Prior to changes in the law in October 2017, a person was declared an Habitual Traffic Offender after they had, in the previous 5 years, been convicted of at least 3 “relevant offences”.
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What are Relevant Offences
The relevant offences are generally what were called “major offences” and included a large number of common offences including drink driving, driving whilst suspended or disqualified, and negligent driving occasioning death of grievous bodily harm.
What are the consequences of being declared an Habitual Traffic Offender
Once a person was convicted by a court of a third offence within 5 years, that person was declared an Habitual Traffic Offender and disqualified from driving for a period of 5 years.
The 5 year disqualification commenced at the end of any court imposed disqualification. So, for example, if a person had been convicted of Drink Driving and disqualified for 2 years, the habitual traffic offender declaration meant they were disqualified for a total of 7 years.
An individual could have been declared an Habitual Traffic Offender more than once. If there was a second or subsequent declaration, the further 5 year disqualification commenced at the end of the earlier 5 year disqualification resulting in a total of 10 years for example.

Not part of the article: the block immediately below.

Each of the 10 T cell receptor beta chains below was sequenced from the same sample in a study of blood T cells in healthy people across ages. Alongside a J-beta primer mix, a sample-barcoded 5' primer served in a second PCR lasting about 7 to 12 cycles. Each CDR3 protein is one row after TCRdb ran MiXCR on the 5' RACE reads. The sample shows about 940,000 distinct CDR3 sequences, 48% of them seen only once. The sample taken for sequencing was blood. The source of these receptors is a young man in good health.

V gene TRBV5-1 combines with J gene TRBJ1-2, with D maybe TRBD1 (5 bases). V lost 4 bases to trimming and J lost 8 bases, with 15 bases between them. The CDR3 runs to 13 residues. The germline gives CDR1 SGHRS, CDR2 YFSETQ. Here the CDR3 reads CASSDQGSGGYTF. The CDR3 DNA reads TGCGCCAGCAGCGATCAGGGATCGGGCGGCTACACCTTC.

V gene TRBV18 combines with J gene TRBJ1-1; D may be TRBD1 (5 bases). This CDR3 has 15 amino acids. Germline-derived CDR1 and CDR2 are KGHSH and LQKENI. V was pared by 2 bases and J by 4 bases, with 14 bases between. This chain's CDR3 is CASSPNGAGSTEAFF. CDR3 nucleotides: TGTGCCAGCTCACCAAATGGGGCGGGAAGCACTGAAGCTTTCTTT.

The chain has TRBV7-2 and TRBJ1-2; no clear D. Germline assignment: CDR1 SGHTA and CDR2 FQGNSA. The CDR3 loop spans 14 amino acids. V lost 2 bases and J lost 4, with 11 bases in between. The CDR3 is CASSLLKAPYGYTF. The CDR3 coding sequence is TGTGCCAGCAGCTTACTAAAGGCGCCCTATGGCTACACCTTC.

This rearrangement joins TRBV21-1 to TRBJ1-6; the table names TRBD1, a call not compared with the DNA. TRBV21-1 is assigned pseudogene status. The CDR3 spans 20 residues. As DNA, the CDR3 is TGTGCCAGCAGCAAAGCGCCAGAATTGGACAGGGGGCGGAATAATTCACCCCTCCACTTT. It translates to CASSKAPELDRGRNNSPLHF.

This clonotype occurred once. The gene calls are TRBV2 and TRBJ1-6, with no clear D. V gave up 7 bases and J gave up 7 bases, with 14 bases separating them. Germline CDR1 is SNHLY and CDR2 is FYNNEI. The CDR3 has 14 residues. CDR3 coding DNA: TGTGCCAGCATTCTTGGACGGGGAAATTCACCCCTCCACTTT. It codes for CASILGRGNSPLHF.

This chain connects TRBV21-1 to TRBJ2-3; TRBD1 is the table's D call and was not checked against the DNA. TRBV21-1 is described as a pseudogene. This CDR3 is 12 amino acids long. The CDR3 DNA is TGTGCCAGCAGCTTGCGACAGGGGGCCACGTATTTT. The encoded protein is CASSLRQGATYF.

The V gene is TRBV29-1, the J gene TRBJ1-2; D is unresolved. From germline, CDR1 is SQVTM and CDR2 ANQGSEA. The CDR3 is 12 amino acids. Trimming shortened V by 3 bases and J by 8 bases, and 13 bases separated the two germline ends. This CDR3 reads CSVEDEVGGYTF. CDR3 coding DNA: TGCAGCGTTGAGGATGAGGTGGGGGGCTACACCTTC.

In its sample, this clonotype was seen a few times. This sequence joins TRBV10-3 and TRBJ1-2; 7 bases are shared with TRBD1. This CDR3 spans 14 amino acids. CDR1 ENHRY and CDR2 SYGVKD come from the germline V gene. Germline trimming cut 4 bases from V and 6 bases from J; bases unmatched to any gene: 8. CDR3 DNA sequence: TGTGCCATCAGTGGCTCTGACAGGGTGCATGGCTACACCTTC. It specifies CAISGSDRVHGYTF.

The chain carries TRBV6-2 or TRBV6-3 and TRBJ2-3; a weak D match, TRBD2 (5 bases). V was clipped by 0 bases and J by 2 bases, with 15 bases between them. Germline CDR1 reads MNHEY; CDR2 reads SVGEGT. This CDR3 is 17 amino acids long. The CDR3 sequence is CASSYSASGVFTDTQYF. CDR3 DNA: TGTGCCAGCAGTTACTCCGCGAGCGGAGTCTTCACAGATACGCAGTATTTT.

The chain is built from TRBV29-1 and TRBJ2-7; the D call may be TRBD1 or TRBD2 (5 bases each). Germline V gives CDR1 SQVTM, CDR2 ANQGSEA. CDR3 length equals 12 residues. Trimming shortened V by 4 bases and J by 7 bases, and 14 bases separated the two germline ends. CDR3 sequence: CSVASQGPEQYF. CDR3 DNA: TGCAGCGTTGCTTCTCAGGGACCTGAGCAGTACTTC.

Can the declaration be quashed?
Yes. A declaration can be quashed in two ways:
- By the court at the time of convicting you for the third relevant offence; or,
- By the same court that convicted you of the third relevant offence, but at a later time.
This means that even if an application to quash the Habitual Traffic Offender Declaration was not made when you were convicted, an application can be made at a later stage. It is often the case that an application will be made towards the end of any court imposed disqualification.
What will the court consider when deciding whether to quash the declaration
The test applied by the court is whether, having regard to the total driving record of the person as well as the special circumstances of the case, the disqualification imposed by the declaration is a disproportionate and unjust consequence. Section 220(1) Road Transport Act 2013.
What is “unjust and disproportionate” will vary and depend on the individual circumstances of each case. Often, if a person can demonstrate to the court that they have rehabilitated from the period during which they committed the offences, this will be in their favour. Having already successfully served a substantial period of court imposed disqualification will also weigh in favour of the declaration being quashed. Hardship, including hardship to family, may also be relevant.
Streeton Lawyers are experts in appealing Habitual Traffic Offender Declarations. For a free, no obligation consultation, contact one of our traffic law specialist.